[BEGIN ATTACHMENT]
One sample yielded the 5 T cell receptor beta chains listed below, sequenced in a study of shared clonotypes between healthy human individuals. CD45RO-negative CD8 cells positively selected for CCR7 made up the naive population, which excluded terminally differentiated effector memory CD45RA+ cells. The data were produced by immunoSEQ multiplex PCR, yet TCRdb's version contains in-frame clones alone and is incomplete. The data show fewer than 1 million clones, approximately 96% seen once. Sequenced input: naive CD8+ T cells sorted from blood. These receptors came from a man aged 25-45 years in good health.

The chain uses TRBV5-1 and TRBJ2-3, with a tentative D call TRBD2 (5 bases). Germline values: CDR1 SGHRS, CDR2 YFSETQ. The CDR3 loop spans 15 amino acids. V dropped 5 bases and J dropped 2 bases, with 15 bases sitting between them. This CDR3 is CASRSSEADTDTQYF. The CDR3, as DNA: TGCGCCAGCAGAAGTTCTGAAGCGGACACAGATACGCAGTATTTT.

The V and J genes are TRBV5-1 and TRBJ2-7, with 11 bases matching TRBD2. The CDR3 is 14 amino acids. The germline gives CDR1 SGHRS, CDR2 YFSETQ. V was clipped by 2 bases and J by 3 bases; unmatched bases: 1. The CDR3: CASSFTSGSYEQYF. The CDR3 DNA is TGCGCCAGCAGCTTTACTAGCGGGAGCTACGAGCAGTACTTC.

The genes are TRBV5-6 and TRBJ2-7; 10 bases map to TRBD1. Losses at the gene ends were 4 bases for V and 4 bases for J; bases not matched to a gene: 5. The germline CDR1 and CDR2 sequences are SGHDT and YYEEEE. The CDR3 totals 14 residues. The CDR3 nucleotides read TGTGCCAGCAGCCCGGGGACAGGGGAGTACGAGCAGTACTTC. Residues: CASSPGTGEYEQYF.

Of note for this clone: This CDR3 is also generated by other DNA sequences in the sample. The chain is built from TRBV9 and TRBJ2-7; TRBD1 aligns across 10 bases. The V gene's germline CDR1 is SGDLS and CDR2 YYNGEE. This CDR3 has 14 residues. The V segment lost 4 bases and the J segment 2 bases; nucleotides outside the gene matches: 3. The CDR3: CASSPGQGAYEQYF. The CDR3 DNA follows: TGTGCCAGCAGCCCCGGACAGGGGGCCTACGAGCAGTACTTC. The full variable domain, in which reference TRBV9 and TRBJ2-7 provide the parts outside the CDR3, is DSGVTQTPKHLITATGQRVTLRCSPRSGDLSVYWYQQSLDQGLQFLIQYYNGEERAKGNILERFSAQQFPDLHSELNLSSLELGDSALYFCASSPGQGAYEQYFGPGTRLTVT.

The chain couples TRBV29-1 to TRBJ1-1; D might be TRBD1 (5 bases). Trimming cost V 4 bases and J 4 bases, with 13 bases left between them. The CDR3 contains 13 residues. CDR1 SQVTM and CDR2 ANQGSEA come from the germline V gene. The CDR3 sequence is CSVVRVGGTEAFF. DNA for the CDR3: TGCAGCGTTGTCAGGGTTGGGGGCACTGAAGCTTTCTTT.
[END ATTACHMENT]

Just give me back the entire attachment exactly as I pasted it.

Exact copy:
One sample yielded the 5 T cell receptor beta chains listed below, sequenced in a study of shared clonotypes between healthy human individuals. CD45RO-negative CD8 cells positively selected for CCR7 made up the naive population, which excluded terminally differentiated effector memory CD45RA+ cells. The data were produced by immunoSEQ multiplex PCR, yet TCRdb's version contains in-frame clones alone and is incomplete. The data show fewer than 1 million clones, approximately 96% seen once. Sequenced input: naive CD8+ T cells sorted from blood. These receptors came from a man aged 25-45 years in good health.

The chain uses TRBV5-1 and TRBJ2-3, with a tentative D call TRBD2 (5 bases). Germline values: CDR1 SGHRS, CDR2 YFSETQ. The CDR3 loop spans 15 amino acids. V dropped 5 bases and J dropped 2 bases, with 15 bases sitting between them. This CDR3 is CASRSSEADTDTQYF. The CDR3, as DNA: TGCGCCAGCAGAAGTTCTGAAGCGGACACAGATACGCAGTATTTT.

The V and J genes are TRBV5-1 and TRBJ2-7, with 11 bases matching TRBD2. The CDR3 is 14 amino acids. The germline gives CDR1 SGHRS, CDR2 YFSETQ. V was clipped by 2 bases and J by 3 bases; unmatched bases: 1. The CDR3: CASSFTSGSYEQYF. The CDR3 DNA is TGCGCCAGCAGCTTTACTAGCGGGAGCTACGAGCAGTACTTC.

The genes are TRBV5-6 and TRBJ2-7; 10 bases map to TRBD1. Losses at the gene ends were 4 bases for V and 4 bases for J; bases not matched to a gene: 5. The germline CDR1 and CDR2 sequences are SGHDT and YYEEEE. The CDR3 totals 14 residues. The CDR3 nucleotides read TGTGCCAGCAGCCCGGGGACAGGGGAGTACGAGCAGTACTTC. Residues: CASSPGTGEYEQYF.

Of note for this clone: This CDR3 is also generated by other DNA sequences in the sample. The chain is built from TRBV9 and TRBJ2-7; TRBD1 aligns across 10 bases. The V gene's germline CDR1 is SGDLS and CDR2 YYNGEE. This CDR3 has 14 residues. The V segment lost 4 bases and the J segment 2 bases; nucleotides outside the gene matches: 3. The CDR3: CASSPGQGAYEQYF. The CDR3 DNA follows: TGTGCCAGCAGCCCCGGACAGGGGGCCTACGAGCAGTACTTC. The full variable domain, in which reference TRBV9 and TRBJ2-7 provide the parts outside the CDR3, is DSGVTQTPKHLITATGQRVTLRCSPRSGDLSVYWYQQSLDQGLQFLIQYYNGEERAKGNILERFSAQQFPDLHSELNLSSLELGDSALYFCASSPGQGAYEQYFGPGTRLTVT.

The chain couples TRBV29-1 to TRBJ1-1; D might be TRBD1 (5 bases). Trimming cost V 4 bases and J 4 bases, with 13 bases left between them. The CDR3 contains 13 residues. CDR1 SQVTM and CDR2 ANQGSEA come from the germline V gene. The CDR3 sequence is CSVVRVGGTEAFF. DNA for the CDR3: TGCAGCGTTGTCAGGGTTGGGGGCACTGAAGCTTTCTTT.